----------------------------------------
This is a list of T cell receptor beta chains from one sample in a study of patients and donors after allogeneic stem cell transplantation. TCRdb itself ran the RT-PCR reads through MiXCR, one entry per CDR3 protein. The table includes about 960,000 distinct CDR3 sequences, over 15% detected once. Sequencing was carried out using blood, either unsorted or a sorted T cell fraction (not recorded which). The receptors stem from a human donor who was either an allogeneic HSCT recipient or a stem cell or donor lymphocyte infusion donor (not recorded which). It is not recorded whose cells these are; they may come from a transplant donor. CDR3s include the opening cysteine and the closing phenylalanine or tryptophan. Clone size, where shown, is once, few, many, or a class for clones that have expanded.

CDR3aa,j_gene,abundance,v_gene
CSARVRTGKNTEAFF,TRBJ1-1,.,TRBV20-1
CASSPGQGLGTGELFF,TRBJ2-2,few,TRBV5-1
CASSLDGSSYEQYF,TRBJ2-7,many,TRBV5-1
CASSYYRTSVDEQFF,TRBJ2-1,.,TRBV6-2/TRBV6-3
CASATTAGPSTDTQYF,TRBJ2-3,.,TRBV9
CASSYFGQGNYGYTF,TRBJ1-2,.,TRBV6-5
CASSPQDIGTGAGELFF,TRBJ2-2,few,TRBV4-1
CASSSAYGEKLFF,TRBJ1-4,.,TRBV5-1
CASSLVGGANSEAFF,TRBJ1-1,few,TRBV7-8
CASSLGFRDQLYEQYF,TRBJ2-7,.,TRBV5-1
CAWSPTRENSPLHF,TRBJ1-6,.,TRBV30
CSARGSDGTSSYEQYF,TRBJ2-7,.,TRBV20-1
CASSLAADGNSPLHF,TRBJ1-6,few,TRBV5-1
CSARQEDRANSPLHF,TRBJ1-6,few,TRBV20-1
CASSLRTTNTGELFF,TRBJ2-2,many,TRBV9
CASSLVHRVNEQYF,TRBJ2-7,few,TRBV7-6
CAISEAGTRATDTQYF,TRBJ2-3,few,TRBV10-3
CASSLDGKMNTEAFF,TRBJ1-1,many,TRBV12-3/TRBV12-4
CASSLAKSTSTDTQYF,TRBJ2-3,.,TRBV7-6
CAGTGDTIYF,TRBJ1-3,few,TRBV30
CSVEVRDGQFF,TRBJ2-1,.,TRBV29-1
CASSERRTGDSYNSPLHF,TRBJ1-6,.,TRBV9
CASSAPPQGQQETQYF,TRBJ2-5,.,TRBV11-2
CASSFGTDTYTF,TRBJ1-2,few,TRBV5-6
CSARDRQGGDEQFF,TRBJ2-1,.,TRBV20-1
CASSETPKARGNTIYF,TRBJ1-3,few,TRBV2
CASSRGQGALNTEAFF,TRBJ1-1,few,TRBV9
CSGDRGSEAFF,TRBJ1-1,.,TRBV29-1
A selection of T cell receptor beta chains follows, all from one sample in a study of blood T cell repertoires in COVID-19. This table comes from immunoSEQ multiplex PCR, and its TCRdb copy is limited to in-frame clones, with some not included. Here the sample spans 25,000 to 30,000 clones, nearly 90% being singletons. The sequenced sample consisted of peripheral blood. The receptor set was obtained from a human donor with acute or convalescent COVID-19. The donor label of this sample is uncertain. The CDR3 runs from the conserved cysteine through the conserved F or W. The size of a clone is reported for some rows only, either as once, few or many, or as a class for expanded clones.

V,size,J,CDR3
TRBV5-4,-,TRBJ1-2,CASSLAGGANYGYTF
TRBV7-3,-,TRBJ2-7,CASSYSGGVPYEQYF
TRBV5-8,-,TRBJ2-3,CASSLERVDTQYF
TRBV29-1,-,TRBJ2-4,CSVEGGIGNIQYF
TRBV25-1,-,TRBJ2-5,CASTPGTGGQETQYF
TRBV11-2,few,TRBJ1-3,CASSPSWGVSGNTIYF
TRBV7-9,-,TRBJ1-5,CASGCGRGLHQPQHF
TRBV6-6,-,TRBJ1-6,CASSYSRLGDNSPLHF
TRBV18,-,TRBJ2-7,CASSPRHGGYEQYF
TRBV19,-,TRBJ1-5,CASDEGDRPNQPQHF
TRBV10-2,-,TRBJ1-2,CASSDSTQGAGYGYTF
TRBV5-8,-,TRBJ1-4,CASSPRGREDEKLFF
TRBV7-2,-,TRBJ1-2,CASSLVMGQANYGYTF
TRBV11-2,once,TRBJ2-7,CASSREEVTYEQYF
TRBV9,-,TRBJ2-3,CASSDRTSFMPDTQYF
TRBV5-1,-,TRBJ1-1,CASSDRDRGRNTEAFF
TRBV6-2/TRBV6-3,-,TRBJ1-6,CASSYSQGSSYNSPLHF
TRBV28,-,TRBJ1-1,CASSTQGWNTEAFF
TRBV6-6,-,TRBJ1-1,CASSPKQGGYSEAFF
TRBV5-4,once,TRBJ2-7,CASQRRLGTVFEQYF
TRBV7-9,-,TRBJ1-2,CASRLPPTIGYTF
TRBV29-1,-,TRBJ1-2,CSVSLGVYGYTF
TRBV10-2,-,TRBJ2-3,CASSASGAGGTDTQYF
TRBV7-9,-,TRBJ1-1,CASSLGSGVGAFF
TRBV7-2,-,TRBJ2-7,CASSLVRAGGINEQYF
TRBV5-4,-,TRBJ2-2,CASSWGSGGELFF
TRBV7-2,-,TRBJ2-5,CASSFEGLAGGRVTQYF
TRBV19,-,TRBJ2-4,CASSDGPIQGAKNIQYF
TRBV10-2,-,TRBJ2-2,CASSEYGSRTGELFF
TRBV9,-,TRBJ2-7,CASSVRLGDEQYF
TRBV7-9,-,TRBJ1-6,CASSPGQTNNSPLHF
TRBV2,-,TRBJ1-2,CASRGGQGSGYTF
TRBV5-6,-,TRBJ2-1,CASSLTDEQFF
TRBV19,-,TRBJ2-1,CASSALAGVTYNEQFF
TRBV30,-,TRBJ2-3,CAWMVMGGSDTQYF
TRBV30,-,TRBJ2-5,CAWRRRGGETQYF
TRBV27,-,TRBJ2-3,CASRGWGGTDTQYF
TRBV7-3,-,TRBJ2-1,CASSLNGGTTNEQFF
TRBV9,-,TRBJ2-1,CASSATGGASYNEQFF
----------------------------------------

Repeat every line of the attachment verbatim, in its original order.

This is a list of T cell receptor beta chains from one sample in a study of patients and donors after allogeneic stem cell transplantation. TCRdb itself ran the RT-PCR reads through MiXCR, one entry per CDR3 protein. The table includes about 960,000 distinct CDR3 sequences, over 15% detected once. Sequencing was carried out using blood, either unsorted or a sorted T cell fraction (not recorded which). The receptors stem from a human donor who was either an allogeneic HSCT recipient or a stem cell or donor lymphocyte infusion donor (not recorded which). It is not recorded whose cells these are; they may come from a transplant donor. CDR3s include the opening cysteine and the closing phenylalanine or tryptophan. Clone size, where shown, is once, few, many, or a class for clones that have expanded.

CDR3aa,j_gene,abundance,v_gene
CSARVRTGKNTEAFF,TRBJ1-1,.,TRBV20-1
CASSPGQGLGTGELFF,TRBJ2-2,few,TRBV5-1
CASSLDGSSYEQYF,TRBJ2-7,many,TRBV5-1
CASSYYRTSVDEQFF,TRBJ2-1,.,TRBV6-2/TRBV6-3
CASATTAGPSTDTQYF,TRBJ2-3,.,TRBV9
CASSYFGQGNYGYTF,TRBJ1-2,.,TRBV6-5
CASSPQDIGTGAGELFF,TRBJ2-2,few,TRBV4-1
CASSSAYGEKLFF,TRBJ1-4,.,TRBV5-1
CASSLVGGANSEAFF,TRBJ1-1,few,TRBV7-8
CASSLGFRDQLYEQYF,TRBJ2-7,.,TRBV5-1
CAWSPTRENSPLHF,TRBJ1-6,.,TRBV30
CSARGSDGTSSYEQYF,TRBJ2-7,.,TRBV20-1
CASSLAADGNSPLHF,TRBJ1-6,few,TRBV5-1
CSARQEDRANSPLHF,TRBJ1-6,few,TRBV20-1
CASSLRTTNTGELFF,TRBJ2-2,many,TRBV9
CASSLVHRVNEQYF,TRBJ2-7,few,TRBV7-6
CAISEAGTRATDTQYF,TRBJ2-3,few,TRBV10-3
CASSLDGKMNTEAFF,TRBJ1-1,many,TRBV12-3/TRBV12-4
CASSLAKSTSTDTQYF,TRBJ2-3,.,TRBV7-6
CAGTGDTIYF,TRBJ1-3,few,TRBV30
CSVEVRDGQFF,TRBJ2-1,.,TRBV29-1
CASSERRTGDSYNSPLHF,TRBJ1-6,.,TRBV9
CASSAPPQGQQETQYF,TRBJ2-5,.,TRBV11-2
CASSFGTDTYTF,TRBJ1-2,few,TRBV5-6
CSARDRQGGDEQFF,TRBJ2-1,.,TRBV20-1
CASSETPKARGNTIYF,TRBJ1-3,few,TRBV2
CASSRGQGALNTEAFF,TRBJ1-1,few,TRBV9
CSGDRGSEAFF,TRBJ1-1,.,TRBV29-1
A selection of T cell receptor beta chains follows, all from one sample in a study of blood T cell repertoires in COVID-19. This table comes from immunoSEQ multiplex PCR, and its TCRdb copy is limited to in-frame clones, with some not included. Here the sample spans 25,000 to 30,000 clones, nearly 90% being singletons. The sequenced sample consisted of peripheral blood. The receptor set was obtained from a human donor with acute or convalescent COVID-19. The donor label of this sample is uncertain. The CDR3 runs from the conserved cysteine through the conserved F or W. The size of a clone is reported for some rows only, either as once, few or many, or as a class for expanded clones.

V,size,J,CDR3
TRBV5-4,-,TRBJ1-2,CASSLAGGANYGYTF
TRBV7-3,-,TRBJ2-7,CASSYSGGVPYEQYF
TRBV5-8,-,TRBJ2-3,CASSLERVDTQYF
TRBV29-1,-,TRBJ2-4,CSVEGGIGNIQYF
TRBV25-1,-,TRBJ2-5,CASTPGTGGQETQYF
TRBV11-2,few,TRBJ1-3,CASSPSWGVSGNTIYF
TRBV7-9,-,TRBJ1-5,CASGCGRGLHQPQHF
TRBV6-6,-,TRBJ1-6,CASSYSRLGDNSPLHF
TRBV18,-,TRBJ2-7,CASSPRHGGYEQYF
TRBV19,-,TRBJ1-5,CASDEGDRPNQPQHF
TRBV10-2,-,TRBJ1-2,CASSDSTQGAGYGYTF
TRBV5-8,-,TRBJ1-4,CASSPRGREDEKLFF
TRBV7-2,-,TRBJ1-2,CASSLVMGQANYGYTF
TRBV11-2,once,TRBJ2-7,CASSREEVTYEQYF
TRBV9,-,TRBJ2-3,CASSDRTSFMPDTQYF
TRBV5-1,-,TRBJ1-1,CASSDRDRGRNTEAFF
TRBV6-2/TRBV6-3,-,TRBJ1-6,CASSYSQGSSYNSPLHF
TRBV28,-,TRBJ1-1,CASSTQGWNTEAFF
TRBV6-6,-,TRBJ1-1,CASSPKQGGYSEAFF
TRBV5-4,once,TRBJ2-7,CASQRRLGTVFEQYF
TRBV7-9,-,TRBJ1-2,CASRLPPTIGYTF
TRBV29-1,-,TRBJ1-2,CSVSLGVYGYTF
TRBV10-2,-,TRBJ2-3,CASSASGAGGTDTQYF
TRBV7-9,-,TRBJ1-1,CASSLGSGVGAFF
TRBV7-2,-,TRBJ2-7,CASSLVRAGGINEQYF
TRBV5-4,-,TRBJ2-2,CASSWGSGGELFF
TRBV7-2,-,TRBJ2-5,CASSFEGLAGGRVTQYF
TRBV19,-,TRBJ2-4,CASSDGPIQGAKNIQYF
TRBV10-2,-,TRBJ2-2,CASSEYGSRTGELFF
TRBV9,-,TRBJ2-7,CASSVRLGDEQYF
TRBV7-9,-,TRBJ1-6,CASSPGQTNNSPLHF
TRBV2,-,TRBJ1-2,CASRGGQGSGYTF
TRBV5-6,-,TRBJ2-1,CASSLTDEQFF
TRBV19,-,TRBJ2-1,CASSALAGVTYNEQFF
TRBV30,-,TRBJ2-3,CAWMVMGGSDTQYF
TRBV30,-,TRBJ2-5,CAWRRRGGETQYF
TRBV27,-,TRBJ2-3,CASRGWGGTDTQYF
TRBV7-3,-,TRBJ2-1,CASSLNGGTTNEQFF
TRBV9,-,TRBJ2-1,CASSATGGASYNEQFF